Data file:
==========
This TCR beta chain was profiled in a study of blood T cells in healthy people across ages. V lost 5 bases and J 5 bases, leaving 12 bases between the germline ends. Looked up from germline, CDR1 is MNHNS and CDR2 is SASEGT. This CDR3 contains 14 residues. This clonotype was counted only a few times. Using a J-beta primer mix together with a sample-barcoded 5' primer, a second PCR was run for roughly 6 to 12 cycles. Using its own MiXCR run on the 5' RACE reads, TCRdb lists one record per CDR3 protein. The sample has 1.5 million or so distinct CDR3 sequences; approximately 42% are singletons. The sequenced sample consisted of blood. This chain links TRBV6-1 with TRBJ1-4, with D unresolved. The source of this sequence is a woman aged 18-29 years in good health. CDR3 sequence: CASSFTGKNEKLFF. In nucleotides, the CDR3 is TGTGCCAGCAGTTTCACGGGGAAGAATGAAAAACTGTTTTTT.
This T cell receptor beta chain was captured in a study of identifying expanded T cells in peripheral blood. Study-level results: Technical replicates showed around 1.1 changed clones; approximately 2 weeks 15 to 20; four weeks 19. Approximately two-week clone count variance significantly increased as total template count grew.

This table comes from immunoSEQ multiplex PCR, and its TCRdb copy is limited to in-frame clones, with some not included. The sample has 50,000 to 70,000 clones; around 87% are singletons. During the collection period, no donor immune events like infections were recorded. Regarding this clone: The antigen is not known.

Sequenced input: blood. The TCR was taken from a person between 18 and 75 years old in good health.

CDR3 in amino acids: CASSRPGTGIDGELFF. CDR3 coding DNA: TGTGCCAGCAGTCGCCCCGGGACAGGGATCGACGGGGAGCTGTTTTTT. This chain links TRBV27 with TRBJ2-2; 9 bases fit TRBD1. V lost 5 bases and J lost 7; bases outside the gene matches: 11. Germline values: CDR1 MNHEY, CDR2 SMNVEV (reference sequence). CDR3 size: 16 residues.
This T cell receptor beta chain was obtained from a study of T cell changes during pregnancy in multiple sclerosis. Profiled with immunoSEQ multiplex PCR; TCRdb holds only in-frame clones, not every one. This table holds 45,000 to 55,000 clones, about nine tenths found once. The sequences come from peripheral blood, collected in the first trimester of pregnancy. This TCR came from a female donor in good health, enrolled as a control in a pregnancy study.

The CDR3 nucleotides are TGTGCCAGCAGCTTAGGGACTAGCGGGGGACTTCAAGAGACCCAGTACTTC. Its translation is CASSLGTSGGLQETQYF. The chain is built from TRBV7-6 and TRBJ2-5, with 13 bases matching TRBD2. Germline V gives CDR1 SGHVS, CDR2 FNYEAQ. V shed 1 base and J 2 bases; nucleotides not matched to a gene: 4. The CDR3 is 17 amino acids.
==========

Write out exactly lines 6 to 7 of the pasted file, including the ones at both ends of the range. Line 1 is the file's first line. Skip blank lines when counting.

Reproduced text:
This T cell receptor beta chain was obtained from a study of T cell changes during pregnancy in multiple sclerosis. Profiled with immunoSEQ multiplex PCR; TCRdb holds only in-frame clones, not every one. This table holds 45,000 to 55,000 clones, about nine tenths found once. The sequences come from peripheral blood, collected in the first trimester of pregnancy. This TCR came from a female donor in good health, enrolled as a control in a pregnancy study.

The CDR3 nucleotides are TGTGCCAGCAGCTTAGGGACTAGCGGGGGACTTCAAGAGACCCAGTACTTC. Its translation is CASSLGTSGGLQETQYF. The chain is built from TRBV7-6 and TRBJ2-5, with 13 bases matching TRBD2. Germline V gives CDR1 SGHVS, CDR2 FNYEAQ. V shed 1 base and J 2 bases; nucleotides not matched to a gene: 4. The CDR3 is 17 amino acids.